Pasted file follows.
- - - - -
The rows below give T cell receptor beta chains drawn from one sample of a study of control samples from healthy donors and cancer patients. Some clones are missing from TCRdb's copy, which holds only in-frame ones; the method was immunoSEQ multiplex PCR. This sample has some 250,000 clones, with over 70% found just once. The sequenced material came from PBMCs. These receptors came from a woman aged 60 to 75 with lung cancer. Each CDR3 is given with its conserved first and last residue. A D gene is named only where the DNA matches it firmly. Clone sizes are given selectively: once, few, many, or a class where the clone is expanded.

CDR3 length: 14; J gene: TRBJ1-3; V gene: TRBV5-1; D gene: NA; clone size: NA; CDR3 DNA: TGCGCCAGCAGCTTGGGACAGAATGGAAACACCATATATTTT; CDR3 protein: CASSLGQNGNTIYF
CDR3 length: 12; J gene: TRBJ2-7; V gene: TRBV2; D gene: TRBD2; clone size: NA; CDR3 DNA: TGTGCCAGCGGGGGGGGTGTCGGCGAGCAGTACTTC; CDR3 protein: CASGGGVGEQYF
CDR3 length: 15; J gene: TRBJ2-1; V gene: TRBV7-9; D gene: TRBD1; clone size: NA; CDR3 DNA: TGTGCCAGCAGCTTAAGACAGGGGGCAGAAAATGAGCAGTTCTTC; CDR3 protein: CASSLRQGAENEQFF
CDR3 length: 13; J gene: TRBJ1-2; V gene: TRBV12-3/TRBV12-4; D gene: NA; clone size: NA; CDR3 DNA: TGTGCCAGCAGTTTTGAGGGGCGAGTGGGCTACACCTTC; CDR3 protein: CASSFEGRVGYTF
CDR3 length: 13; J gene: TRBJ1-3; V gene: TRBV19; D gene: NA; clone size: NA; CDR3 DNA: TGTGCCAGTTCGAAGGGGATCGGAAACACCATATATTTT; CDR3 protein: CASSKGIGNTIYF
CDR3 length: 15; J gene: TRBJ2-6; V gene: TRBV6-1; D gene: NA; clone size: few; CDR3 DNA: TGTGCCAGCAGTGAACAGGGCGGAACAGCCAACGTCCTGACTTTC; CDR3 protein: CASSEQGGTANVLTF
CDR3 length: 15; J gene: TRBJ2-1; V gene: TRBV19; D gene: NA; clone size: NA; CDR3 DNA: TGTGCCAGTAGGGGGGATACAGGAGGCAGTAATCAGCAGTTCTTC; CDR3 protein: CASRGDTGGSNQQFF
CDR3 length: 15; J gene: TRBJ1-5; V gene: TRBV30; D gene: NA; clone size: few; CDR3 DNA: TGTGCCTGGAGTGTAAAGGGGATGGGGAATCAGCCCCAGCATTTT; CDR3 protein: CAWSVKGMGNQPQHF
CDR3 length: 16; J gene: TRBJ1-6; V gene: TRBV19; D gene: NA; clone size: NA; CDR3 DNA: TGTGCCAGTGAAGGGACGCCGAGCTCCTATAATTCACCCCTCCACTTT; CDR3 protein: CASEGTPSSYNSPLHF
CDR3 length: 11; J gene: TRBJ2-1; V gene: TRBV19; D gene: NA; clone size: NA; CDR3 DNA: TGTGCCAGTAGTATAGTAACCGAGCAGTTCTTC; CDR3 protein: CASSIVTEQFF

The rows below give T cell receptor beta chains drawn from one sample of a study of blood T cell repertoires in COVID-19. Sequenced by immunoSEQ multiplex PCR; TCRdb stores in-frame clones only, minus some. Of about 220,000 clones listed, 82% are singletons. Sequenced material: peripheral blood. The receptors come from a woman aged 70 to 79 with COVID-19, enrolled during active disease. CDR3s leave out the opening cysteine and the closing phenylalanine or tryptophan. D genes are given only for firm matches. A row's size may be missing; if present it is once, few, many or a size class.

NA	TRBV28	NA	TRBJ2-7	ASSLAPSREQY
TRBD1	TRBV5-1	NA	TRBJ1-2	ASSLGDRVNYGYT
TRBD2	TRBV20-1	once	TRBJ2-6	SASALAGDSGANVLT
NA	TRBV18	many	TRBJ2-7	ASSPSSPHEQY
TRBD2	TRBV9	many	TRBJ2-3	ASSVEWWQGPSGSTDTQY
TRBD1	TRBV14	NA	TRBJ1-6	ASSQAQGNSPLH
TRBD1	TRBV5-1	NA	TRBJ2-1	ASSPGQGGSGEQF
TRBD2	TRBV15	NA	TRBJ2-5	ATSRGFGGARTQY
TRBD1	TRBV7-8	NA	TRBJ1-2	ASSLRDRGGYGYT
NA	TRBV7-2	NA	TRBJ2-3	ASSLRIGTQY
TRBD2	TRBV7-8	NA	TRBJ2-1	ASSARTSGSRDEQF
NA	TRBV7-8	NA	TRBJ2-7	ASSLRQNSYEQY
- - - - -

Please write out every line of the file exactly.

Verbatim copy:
The rows below give T cell receptor beta chains drawn from one sample of a study of control samples from healthy donors and cancer patients. Some clones are missing from TCRdb's copy, which holds only in-frame ones; the method was immunoSEQ multiplex PCR. This sample has some 250,000 clones, with over 70% found just once. The sequenced material came from PBMCs. These receptors came from a woman aged 60 to 75 with lung cancer. Each CDR3 is given with its conserved first and last residue. A D gene is named only where the DNA matches it firmly. Clone sizes are given selectively: once, few, many, or a class where the clone is expanded.

CDR3 length: 14; J gene: TRBJ1-3; V gene: TRBV5-1; D gene: NA; clone size: NA; CDR3 DNA: TGCGCCAGCAGCTTGGGACAGAATGGAAACACCATATATTTT; CDR3 protein: CASSLGQNGNTIYF
CDR3 length: 12; J gene: TRBJ2-7; V gene: TRBV2; D gene: TRBD2; clone size: NA; CDR3 DNA: TGTGCCAGCGGGGGGGGTGTCGGCGAGCAGTACTTC; CDR3 protein: CASGGGVGEQYF
CDR3 length: 15; J gene: TRBJ2-1; V gene: TRBV7-9; D gene: TRBD1; clone size: NA; CDR3 DNA: TGTGCCAGCAGCTTAAGACAGGGGGCAGAAAATGAGCAGTTCTTC; CDR3 protein: CASSLRQGAENEQFF
CDR3 length: 13; J gene: TRBJ1-2; V gene: TRBV12-3/TRBV12-4; D gene: NA; clone size: NA; CDR3 DNA: TGTGCCAGCAGTTTTGAGGGGCGAGTGGGCTACACCTTC; CDR3 protein: CASSFEGRVGYTF
CDR3 length: 13; J gene: TRBJ1-3; V gene: TRBV19; D gene: NA; clone size: NA; CDR3 DNA: TGTGCCAGTTCGAAGGGGATCGGAAACACCATATATTTT; CDR3 protein: CASSKGIGNTIYF
CDR3 length: 15; J gene: TRBJ2-6; V gene: TRBV6-1; D gene: NA; clone size: few; CDR3 DNA: TGTGCCAGCAGTGAACAGGGCGGAACAGCCAACGTCCTGACTTTC; CDR3 protein: CASSEQGGTANVLTF
CDR3 length: 15; J gene: TRBJ2-1; V gene: TRBV19; D gene: NA; clone size: NA; CDR3 DNA: TGTGCCAGTAGGGGGGATACAGGAGGCAGTAATCAGCAGTTCTTC; CDR3 protein: CASRGDTGGSNQQFF
CDR3 length: 15; J gene: TRBJ1-5; V gene: TRBV30; D gene: NA; clone size: few; CDR3 DNA: TGTGCCTGGAGTGTAAAGGGGATGGGGAATCAGCCCCAGCATTTT; CDR3 protein: CAWSVKGMGNQPQHF
CDR3 length: 16; J gene: TRBJ1-6; V gene: TRBV19; D gene: NA; clone size: NA; CDR3 DNA: TGTGCCAGTGAAGGGACGCCGAGCTCCTATAATTCACCCCTCCACTTT; CDR3 protein: CASEGTPSSYNSPLHF
CDR3 length: 11; J gene: TRBJ2-1; V gene: TRBV19; D gene: NA; clone size: NA; CDR3 DNA: TGTGCCAGTAGTATAGTAACCGAGCAGTTCTTC; CDR3 protein: CASSIVTEQFF

The rows below give T cell receptor beta chains drawn from one sample of a study of blood T cell repertoires in COVID-19. Sequenced by immunoSEQ multiplex PCR; TCRdb stores in-frame clones only, minus some. Of about 220,000 clones listed, 82% are singletons. Sequenced material: peripheral blood. The receptors come from a woman aged 70 to 79 with COVID-19, enrolled during active disease. CDR3s leave out the opening cysteine and the closing phenylalanine or tryptophan. D genes are given only for firm matches. A row's size may be missing; if present it is once, few, many or a size class.

NA	TRBV28	NA	TRBJ2-7	ASSLAPSREQY
TRBD1	TRBV5-1	NA	TRBJ1-2	ASSLGDRVNYGYT
TRBD2	TRBV20-1	once	TRBJ2-6	SASALAGDSGANVLT
NA	TRBV18	many	TRBJ2-7	ASSPSSPHEQY
TRBD2	TRBV9	many	TRBJ2-3	ASSVEWWQGPSGSTDTQY
TRBD1	TRBV14	NA	TRBJ1-6	ASSQAQGNSPLH
TRBD1	TRBV5-1	NA	TRBJ2-1	ASSPGQGGSGEQF
TRBD2	TRBV15	NA	TRBJ2-5	ATSRGFGGARTQY
TRBD1	TRBV7-8	NA	TRBJ1-2	ASSLRDRGGYGYT
NA	TRBV7-2	NA	TRBJ2-3	ASSLRIGTQY
TRBD2	TRBV7-8	NA	TRBJ2-1	ASSARTSGSRDEQF
NA	TRBV7-8	NA	TRBJ2-7	ASSLRQNSYEQY